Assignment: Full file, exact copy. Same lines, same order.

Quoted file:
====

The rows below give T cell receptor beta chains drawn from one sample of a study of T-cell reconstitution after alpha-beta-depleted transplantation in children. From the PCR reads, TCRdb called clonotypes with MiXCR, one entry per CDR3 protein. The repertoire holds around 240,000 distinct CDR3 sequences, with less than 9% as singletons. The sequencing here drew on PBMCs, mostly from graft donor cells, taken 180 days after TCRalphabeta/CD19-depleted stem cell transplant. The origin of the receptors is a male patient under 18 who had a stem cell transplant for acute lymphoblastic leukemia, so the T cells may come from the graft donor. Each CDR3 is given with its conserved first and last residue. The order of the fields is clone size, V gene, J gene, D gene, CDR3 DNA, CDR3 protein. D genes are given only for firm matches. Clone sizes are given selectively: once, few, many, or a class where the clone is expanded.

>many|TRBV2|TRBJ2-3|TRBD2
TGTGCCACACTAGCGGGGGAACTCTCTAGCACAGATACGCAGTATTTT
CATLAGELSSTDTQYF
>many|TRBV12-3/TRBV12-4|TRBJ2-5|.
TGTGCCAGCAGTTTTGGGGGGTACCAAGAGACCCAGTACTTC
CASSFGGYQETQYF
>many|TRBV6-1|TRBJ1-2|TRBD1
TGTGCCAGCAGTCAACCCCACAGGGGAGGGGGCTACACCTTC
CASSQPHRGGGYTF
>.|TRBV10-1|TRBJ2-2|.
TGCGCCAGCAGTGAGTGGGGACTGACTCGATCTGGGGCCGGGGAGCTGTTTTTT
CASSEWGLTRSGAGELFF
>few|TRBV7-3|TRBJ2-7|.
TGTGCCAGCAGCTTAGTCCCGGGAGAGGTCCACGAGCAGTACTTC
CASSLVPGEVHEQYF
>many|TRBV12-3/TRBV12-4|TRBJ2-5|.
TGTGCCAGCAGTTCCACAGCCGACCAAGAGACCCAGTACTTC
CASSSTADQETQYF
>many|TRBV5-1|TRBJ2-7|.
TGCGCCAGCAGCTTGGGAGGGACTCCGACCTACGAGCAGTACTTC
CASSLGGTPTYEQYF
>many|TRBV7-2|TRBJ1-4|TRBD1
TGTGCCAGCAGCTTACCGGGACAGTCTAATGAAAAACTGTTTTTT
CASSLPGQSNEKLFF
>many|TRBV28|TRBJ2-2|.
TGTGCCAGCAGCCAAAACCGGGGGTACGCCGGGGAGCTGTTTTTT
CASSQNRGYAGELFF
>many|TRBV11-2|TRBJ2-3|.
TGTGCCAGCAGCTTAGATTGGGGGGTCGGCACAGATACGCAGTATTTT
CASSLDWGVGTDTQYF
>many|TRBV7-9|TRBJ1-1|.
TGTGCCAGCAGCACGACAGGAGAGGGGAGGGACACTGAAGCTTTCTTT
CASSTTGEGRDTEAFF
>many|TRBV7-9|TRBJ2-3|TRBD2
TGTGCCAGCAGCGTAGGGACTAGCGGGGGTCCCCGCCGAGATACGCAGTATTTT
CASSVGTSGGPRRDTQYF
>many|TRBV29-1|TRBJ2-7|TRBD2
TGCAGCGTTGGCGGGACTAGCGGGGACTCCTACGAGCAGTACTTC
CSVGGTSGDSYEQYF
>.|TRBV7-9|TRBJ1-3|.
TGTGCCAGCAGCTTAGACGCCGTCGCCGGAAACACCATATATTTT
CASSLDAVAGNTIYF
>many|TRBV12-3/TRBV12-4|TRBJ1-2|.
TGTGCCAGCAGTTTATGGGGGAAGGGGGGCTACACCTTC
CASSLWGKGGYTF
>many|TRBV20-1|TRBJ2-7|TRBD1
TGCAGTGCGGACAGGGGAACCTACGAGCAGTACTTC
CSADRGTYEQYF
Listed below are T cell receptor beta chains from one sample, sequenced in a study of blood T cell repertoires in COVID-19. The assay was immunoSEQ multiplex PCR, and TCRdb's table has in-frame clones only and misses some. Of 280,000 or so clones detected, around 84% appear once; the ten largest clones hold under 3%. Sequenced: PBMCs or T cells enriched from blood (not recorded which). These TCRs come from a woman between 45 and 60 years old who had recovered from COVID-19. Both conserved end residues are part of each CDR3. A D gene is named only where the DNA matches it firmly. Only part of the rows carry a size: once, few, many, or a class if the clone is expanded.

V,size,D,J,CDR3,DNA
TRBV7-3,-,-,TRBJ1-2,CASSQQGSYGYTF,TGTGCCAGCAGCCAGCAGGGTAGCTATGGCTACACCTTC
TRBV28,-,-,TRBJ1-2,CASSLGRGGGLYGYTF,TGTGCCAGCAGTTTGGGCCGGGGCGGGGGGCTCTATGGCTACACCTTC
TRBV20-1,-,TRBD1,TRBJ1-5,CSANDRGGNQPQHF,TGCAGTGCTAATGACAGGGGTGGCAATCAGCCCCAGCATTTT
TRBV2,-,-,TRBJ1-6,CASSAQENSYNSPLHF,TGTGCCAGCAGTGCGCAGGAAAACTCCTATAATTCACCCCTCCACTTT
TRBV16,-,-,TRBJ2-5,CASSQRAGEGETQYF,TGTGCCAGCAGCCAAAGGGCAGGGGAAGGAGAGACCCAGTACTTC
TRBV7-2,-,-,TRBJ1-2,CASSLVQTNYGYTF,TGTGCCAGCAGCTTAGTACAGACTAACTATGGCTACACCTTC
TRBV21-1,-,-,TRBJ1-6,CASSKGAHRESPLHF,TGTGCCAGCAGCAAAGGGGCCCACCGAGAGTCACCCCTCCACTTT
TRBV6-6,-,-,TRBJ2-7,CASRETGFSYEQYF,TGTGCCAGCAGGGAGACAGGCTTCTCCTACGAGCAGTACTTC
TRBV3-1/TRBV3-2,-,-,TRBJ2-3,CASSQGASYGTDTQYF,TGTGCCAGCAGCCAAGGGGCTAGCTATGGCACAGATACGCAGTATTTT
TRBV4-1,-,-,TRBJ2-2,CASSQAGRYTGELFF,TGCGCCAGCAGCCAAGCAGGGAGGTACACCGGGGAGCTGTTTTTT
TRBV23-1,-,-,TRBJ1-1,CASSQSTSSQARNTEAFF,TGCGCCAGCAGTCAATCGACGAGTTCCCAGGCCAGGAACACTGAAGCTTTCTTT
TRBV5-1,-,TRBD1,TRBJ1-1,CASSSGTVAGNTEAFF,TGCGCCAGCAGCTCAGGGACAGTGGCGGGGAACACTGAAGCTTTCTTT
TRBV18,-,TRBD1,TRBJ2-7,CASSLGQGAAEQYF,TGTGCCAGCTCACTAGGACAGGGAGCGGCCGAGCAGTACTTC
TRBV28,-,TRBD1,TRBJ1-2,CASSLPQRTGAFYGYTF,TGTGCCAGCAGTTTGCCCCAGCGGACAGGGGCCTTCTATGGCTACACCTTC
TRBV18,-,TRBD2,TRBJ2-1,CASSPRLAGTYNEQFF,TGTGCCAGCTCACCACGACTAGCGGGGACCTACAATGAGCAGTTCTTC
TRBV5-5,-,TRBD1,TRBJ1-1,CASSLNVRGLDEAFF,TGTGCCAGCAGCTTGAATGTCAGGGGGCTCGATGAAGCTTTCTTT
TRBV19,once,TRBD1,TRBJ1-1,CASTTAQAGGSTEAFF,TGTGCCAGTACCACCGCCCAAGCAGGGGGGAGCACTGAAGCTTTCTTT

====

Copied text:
The rows below give T cell receptor beta chains drawn from one sample of a study of T-cell reconstitution after alpha-beta-depleted transplantation in children. From the PCR reads, TCRdb called clonotypes with MiXCR, one entry per CDR3 protein. The repertoire holds around 240,000 distinct CDR3 sequences, with less than 9% as singletons. The sequencing here drew on PBMCs, mostly from graft donor cells, taken 180 days after TCRalphabeta/CD19-depleted stem cell transplant. The origin of the receptors is a male patient under 18 who had a stem cell transplant for acute lymphoblastic leukemia, so the T cells may come from the graft donor. Each CDR3 is given with its conserved first and last residue. The order of the fields is clone size, V gene, J gene, D gene, CDR3 DNA, CDR3 protein. D genes are given only for firm matches. Clone sizes are given selectively: once, few, many, or a class where the clone is expanded.

>many|TRBV2|TRBJ2-3|TRBD2
TGTGCCACACTAGCGGGGGAACTCTCTAGCACAGATACGCAGTATTTT
CATLAGELSSTDTQYF
>many|TRBV12-3/TRBV12-4|TRBJ2-5|.
TGTGCCAGCAGTTTTGGGGGGTACCAAGAGACCCAGTACTTC
CASSFGGYQETQYF
>many|TRBV6-1|TRBJ1-2|TRBD1
TGTGCCAGCAGTCAACCCCACAGGGGAGGGGGCTACACCTTC
CASSQPHRGGGYTF
>.|TRBV10-1|TRBJ2-2|.
TGCGCCAGCAGTGAGTGGGGACTGACTCGATCTGGGGCCGGGGAGCTGTTTTTT
CASSEWGLTRSGAGELFF
>few|TRBV7-3|TRBJ2-7|.
TGTGCCAGCAGCTTAGTCCCGGGAGAGGTCCACGAGCAGTACTTC
CASSLVPGEVHEQYF
>many|TRBV12-3/TRBV12-4|TRBJ2-5|.
TGTGCCAGCAGTTCCACAGCCGACCAAGAGACCCAGTACTTC
CASSSTADQETQYF
>many|TRBV5-1|TRBJ2-7|.
TGCGCCAGCAGCTTGGGAGGGACTCCGACCTACGAGCAGTACTTC
CASSLGGTPTYEQYF
>many|TRBV7-2|TRBJ1-4|TRBD1
TGTGCCAGCAGCTTACCGGGACAGTCTAATGAAAAACTGTTTTTT
CASSLPGQSNEKLFF
>many|TRBV28|TRBJ2-2|.
TGTGCCAGCAGCCAAAACCGGGGGTACGCCGGGGAGCTGTTTTTT
CASSQNRGYAGELFF
>many|TRBV11-2|TRBJ2-3|.
TGTGCCAGCAGCTTAGATTGGGGGGTCGGCACAGATACGCAGTATTTT
CASSLDWGVGTDTQYF
>many|TRBV7-9|TRBJ1-1|.
TGTGCCAGCAGCACGACAGGAGAGGGGAGGGACACTGAAGCTTTCTTT
CASSTTGEGRDTEAFF
>many|TRBV7-9|TRBJ2-3|TRBD2
TGTGCCAGCAGCGTAGGGACTAGCGGGGGTCCCCGCCGAGATACGCAGTATTTT
CASSVGTSGGPRRDTQYF
>many|TRBV29-1|TRBJ2-7|TRBD2
TGCAGCGTTGGCGGGACTAGCGGGGACTCCTACGAGCAGTACTTC
CSVGGTSGDSYEQYF
>.|TRBV7-9|TRBJ1-3|.
TGTGCCAGCAGCTTAGACGCCGTCGCCGGAAACACCATATATTTT
CASSLDAVAGNTIYF
>many|TRBV12-3/TRBV12-4|TRBJ1-2|.
TGTGCCAGCAGTTTATGGGGGAAGGGGGGCTACACCTTC
CASSLWGKGGYTF
>many|TRBV20-1|TRBJ2-7|TRBD1
TGCAGTGCGGACAGGGGAACCTACGAGCAGTACTTC
CSADRGTYEQYF
Listed below are T cell receptor beta chains from one sample, sequenced in a study of blood T cell repertoires in COVID-19. The assay was immunoSEQ multiplex PCR, and TCRdb's table has in-frame clones only and misses some. Of 280,000 or so clones detected, around 84% appear once; the ten largest clones hold under 3%. Sequenced: PBMCs or T cells enriched from blood (not recorded which). These TCRs come from a woman between 45 and 60 years old who had recovered from COVID-19. Both conserved end residues are part of each CDR3. A D gene is named only where the DNA matches it firmly. Only part of the rows carry a size: once, few, many, or a class if the clone is expanded.

V,size,D,J,CDR3,DNA
TRBV7-3,-,-,TRBJ1-2,CASSQQGSYGYTF,TGTGCCAGCAGCCAGCAGGGTAGCTATGGCTACACCTTC
TRBV28,-,-,TRBJ1-2,CASSLGRGGGLYGYTF,TGTGCCAGCAGTTTGGGCCGGGGCGGGGGGCTCTATGGCTACACCTTC
TRBV20-1,-,TRBD1,TRBJ1-5,CSANDRGGNQPQHF,TGCAGTGCTAATGACAGGGGTGGCAATCAGCCCCAGCATTTT
TRBV2,-,-,TRBJ1-6,CASSAQENSYNSPLHF,TGTGCCAGCAGTGCGCAGGAAAACTCCTATAATTCACCCCTCCACTTT
TRBV16,-,-,TRBJ2-5,CASSQRAGEGETQYF,TGTGCCAGCAGCCAAAGGGCAGGGGAAGGAGAGACCCAGTACTTC
TRBV7-2,-,-,TRBJ1-2,CASSLVQTNYGYTF,TGTGCCAGCAGCTTAGTACAGACTAACTATGGCTACACCTTC
TRBV21-1,-,-,TRBJ1-6,CASSKGAHRESPLHF,TGTGCCAGCAGCAAAGGGGCCCACCGAGAGTCACCCCTCCACTTT
TRBV6-6,-,-,TRBJ2-7,CASRETGFSYEQYF,TGTGCCAGCAGGGAGACAGGCTTCTCCTACGAGCAGTACTTC
TRBV3-1/TRBV3-2,-,-,TRBJ2-3,CASSQGASYGTDTQYF,TGTGCCAGCAGCCAAGGGGCTAGCTATGGCACAGATACGCAGTATTTT
TRBV4-1,-,-,TRBJ2-2,CASSQAGRYTGELFF,TGCGCCAGCAGCCAAGCAGGGAGGTACACCGGGGAGCTGTTTTTT
TRBV23-1,-,-,TRBJ1-1,CASSQSTSSQARNTEAFF,TGCGCCAGCAGTCAATCGACGAGTTCCCAGGCCAGGAACACTGAAGCTTTCTTT
TRBV5-1,-,TRBD1,TRBJ1-1,CASSSGTVAGNTEAFF,TGCGCCAGCAGCTCAGGGACAGTGGCGGGGAACACTGAAGCTTTCTTT
TRBV18,-,TRBD1,TRBJ2-7,CASSLGQGAAEQYF,TGTGCCAGCTCACTAGGACAGGGAGCGGCCGAGCAGTACTTC
TRBV28,-,TRBD1,TRBJ1-2,CASSLPQRTGAFYGYTF,TGTGCCAGCAGTTTGCCCCAGCGGACAGGGGCCTTCTATGGCTACACCTTC
TRBV18,-,TRBD2,TRBJ2-1,CASSPRLAGTYNEQFF,TGTGCCAGCTCACCACGACTAGCGGGGACCTACAATGAGCAGTTCTTC
TRBV5-5,-,TRBD1,TRBJ1-1,CASSLNVRGLDEAFF,TGTGCCAGCAGCTTGAATGTCAGGGGGCTCGATGAAGCTTTCTTT
TRBV19,once,TRBD1,TRBJ1-1,CASTTAQAGGSTEAFF,TGTGCCAGTACCACCGCCCAAGCAGGGGGGAGCACTGAAGCTTTCTTT